Kind of like in the old days when I tried to write in my diary every day...except I'm determined to keep it up with this!
A kind of uneventful day although I did manage to dig up half the dahlias and divide the tubers. I successfully grew a beautiful dahlia garden this past summer after digging up my mothers dahlias. I couldn't bear to leave them in the ground because they were her pride and joy and so I spent a miserable week dealing with these massive root systems. Mama always dug them up each fall but would put the whole root ball in storage over winter so they just kept getting bigger each year I guess. They were such a pain to get out of the ground, wash, dry out and then cut up. I wish I had a picture of them in that state and me with only little pruners to work with and a bread knife!
It was pretty easy this year as the amount of tubers averaged to about a dozen per plant and I had used good soil which I laboriously prepared in the spring so I hardly had to dig in the semi frozen (!) ground to remove the plants. Dividing the roots with really big branch lopping pruners was easy-peasy! I also discovered that if you pull on the tubers most of them will come off quite neatly with the 'eye' portion. It remains to be seen if these will grow next year as I haven't heard of anyone doing that. Obviously you can't use the tuber if it snaps at the neck and I kept expecting that to happen but surprisingly it seems as if dahlias are designed to cleave cleanly at the tubers.
I plan on writing a proper gardening article about dahlia propagation (from an amateur gardeners point of view) and will have proper pictures then.
It snowed today- a wet, heavy snow mixed with rain and then finally turned to mist and now it's stopped. As I mentioned before, it's cold enough to freeze water in the top layer of soil. Maple Ridge is exceedingly unpleasant to live in during the winter- that famous damp chill of the British Columbia coast is full blown right now. I'm sure even the ducks think it's nasty. As do the otters. I saw an otter last month. For the first time in my life.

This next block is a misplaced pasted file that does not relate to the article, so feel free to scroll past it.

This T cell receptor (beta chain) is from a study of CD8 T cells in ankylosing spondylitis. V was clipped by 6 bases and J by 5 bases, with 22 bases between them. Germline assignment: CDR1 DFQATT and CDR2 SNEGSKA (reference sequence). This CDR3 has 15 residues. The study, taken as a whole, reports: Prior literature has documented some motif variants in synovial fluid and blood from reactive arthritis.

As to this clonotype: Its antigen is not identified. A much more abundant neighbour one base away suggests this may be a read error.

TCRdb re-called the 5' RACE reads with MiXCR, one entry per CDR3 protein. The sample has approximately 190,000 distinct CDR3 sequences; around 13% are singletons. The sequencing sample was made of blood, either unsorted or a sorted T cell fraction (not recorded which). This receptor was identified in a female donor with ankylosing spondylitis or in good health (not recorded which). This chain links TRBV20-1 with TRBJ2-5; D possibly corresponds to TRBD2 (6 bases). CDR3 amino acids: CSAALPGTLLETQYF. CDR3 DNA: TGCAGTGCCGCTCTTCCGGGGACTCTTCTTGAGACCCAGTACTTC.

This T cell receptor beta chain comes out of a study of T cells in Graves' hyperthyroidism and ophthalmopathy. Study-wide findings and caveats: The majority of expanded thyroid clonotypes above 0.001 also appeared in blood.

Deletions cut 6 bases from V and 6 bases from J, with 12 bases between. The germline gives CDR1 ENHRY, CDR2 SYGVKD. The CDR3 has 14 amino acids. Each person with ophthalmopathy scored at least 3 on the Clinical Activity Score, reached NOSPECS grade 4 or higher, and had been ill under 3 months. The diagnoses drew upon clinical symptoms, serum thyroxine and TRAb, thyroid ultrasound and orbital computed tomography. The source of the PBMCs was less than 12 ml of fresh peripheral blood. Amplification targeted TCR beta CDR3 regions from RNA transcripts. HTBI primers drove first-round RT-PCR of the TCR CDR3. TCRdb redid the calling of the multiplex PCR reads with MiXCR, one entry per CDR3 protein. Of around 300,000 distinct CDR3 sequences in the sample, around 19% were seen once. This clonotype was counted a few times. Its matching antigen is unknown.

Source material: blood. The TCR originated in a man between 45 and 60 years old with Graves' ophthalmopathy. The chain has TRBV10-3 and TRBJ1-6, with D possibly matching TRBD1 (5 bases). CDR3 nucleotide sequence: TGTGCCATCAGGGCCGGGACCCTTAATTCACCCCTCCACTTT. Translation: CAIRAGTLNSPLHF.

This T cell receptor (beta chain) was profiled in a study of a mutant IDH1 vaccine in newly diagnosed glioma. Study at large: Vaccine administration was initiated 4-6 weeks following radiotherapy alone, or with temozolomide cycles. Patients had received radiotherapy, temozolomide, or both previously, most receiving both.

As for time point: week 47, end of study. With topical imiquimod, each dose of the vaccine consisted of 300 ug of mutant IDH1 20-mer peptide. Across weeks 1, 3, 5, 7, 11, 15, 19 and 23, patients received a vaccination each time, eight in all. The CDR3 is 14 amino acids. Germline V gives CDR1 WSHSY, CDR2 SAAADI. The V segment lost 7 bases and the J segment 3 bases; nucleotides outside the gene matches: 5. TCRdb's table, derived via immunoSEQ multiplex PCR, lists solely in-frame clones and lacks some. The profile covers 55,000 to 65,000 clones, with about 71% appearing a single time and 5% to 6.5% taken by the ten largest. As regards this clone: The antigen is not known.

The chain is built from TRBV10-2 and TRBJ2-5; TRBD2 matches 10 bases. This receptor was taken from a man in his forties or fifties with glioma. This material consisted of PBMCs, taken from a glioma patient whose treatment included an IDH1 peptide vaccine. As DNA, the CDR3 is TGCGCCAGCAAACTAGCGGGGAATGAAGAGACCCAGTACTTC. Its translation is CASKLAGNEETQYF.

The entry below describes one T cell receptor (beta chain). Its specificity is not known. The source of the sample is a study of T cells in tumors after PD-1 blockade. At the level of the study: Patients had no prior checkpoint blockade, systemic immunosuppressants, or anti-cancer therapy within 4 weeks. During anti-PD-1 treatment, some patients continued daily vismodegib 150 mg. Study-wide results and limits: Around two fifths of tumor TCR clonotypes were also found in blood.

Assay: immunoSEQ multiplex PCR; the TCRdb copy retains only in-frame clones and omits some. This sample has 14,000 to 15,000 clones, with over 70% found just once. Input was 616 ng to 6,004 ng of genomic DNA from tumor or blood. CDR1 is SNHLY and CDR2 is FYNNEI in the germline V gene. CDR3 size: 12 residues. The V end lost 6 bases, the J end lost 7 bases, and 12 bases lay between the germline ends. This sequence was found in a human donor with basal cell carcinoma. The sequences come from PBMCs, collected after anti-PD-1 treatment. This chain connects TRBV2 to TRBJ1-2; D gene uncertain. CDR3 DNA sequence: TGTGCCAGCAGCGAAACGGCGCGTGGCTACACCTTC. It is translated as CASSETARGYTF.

My husband and I were at Pitt Addington Wildlife Management Area which is located in Grant Narrows Regional Park in Pitt Meadows, B.C. . The marsh had a reasonably thick layer of ice covering it and what first appeared to be an old tree stump frozen in the water turned out to be an otter. He seemed to be sunning himself but as we got closer he slipped into the water and popped back up a few meters away- literally popping his head through the ice! He was pretty entertaining. :)
Grant Narrows Park has striking scenery. I made my second largest panoramic image - about a 180 degree or so field of view from about 10 photographs. The bigger view picture is just over 300 kb. in size and over 8000 pixels wide! lol lol lol Only fair to warn anyone who wants to see it in all it's...immenseness!
Pretty Big View